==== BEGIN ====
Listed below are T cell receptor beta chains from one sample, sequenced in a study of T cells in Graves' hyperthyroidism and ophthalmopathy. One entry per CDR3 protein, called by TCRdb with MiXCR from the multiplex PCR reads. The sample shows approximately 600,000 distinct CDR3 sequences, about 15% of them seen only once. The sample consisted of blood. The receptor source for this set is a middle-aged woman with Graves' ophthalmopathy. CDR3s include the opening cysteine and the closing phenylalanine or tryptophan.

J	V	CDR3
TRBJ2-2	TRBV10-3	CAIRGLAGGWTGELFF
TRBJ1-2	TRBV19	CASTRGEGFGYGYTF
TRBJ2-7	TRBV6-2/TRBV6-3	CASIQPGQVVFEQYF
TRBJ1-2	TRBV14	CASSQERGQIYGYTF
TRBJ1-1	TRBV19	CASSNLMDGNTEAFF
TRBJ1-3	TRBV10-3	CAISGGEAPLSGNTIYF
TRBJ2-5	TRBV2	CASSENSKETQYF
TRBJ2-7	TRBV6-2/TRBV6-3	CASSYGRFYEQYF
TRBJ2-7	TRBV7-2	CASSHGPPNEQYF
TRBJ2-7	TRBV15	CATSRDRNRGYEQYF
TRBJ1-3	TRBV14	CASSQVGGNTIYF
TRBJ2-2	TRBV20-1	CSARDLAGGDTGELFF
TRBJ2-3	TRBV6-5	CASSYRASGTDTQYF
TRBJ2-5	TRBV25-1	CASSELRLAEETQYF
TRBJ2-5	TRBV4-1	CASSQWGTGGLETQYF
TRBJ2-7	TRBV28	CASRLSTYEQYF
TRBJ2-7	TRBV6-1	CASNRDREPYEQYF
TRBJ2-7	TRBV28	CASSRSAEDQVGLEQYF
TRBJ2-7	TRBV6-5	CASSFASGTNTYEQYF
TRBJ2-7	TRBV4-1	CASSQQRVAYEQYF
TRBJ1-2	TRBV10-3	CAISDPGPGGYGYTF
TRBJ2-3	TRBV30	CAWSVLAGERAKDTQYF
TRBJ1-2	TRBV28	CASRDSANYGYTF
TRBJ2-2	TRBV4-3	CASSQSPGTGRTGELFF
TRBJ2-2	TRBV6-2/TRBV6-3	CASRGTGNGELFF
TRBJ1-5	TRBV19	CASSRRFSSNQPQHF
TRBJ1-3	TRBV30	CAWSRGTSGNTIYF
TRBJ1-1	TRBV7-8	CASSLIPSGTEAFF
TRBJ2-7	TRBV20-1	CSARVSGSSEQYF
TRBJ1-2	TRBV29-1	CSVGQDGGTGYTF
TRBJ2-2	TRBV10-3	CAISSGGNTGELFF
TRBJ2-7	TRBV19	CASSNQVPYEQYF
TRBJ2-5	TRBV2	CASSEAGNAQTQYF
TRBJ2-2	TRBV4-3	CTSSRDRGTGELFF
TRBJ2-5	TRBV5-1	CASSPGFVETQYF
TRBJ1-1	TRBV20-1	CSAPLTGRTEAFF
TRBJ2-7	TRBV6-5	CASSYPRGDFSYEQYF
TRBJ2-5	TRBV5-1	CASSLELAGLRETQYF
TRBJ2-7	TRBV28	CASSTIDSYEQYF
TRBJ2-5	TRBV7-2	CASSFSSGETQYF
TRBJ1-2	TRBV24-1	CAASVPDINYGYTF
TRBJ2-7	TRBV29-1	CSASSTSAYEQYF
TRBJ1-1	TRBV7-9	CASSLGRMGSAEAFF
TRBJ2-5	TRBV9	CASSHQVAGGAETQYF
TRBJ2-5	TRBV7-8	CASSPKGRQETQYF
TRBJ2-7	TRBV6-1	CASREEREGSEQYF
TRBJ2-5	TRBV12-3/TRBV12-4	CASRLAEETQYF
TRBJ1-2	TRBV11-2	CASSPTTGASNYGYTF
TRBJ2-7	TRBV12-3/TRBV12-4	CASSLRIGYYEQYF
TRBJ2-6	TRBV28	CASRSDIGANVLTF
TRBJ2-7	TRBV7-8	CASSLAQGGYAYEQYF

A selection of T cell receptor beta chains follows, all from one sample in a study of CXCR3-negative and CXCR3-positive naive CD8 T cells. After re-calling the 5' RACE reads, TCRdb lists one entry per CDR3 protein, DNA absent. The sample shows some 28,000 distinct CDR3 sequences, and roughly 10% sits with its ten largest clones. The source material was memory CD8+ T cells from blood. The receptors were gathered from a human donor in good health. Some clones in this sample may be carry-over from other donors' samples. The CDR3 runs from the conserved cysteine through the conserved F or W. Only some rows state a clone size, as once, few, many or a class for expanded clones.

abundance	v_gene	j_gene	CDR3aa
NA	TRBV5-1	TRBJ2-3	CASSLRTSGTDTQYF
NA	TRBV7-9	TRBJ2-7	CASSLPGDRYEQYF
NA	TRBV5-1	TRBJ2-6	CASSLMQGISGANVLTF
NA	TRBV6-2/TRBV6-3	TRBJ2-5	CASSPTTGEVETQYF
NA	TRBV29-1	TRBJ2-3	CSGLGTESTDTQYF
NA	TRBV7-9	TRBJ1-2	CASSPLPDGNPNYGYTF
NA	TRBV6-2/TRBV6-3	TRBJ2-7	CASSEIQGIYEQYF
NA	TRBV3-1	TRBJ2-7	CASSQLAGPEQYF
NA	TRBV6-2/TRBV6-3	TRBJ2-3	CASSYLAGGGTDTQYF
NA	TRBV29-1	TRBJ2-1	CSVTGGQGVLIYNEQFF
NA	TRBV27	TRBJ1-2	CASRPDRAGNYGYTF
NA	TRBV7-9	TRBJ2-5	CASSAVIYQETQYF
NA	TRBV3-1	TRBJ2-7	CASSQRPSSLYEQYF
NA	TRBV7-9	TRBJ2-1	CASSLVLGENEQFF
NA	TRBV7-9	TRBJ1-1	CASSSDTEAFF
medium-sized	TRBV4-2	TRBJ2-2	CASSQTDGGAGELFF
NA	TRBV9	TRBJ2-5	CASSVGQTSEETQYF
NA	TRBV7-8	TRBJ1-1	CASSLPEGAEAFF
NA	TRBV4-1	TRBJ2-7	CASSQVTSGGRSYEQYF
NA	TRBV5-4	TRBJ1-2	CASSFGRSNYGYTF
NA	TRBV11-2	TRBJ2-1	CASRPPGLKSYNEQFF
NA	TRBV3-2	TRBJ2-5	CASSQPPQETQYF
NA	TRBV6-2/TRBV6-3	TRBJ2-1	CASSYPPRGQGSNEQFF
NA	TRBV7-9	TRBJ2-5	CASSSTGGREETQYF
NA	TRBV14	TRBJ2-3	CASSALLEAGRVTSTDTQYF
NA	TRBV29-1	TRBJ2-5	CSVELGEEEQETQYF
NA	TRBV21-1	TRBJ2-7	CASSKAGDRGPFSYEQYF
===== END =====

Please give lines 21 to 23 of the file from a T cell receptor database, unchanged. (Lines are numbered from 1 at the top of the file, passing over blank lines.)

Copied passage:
TRBJ2-7	TRBV6-5	CASSFASGTNTYEQYF
TRBJ2-7	TRBV4-1	CASSQQRVAYEQYF
TRBJ1-2	TRBV10-3	CAISDPGPGGYGYTF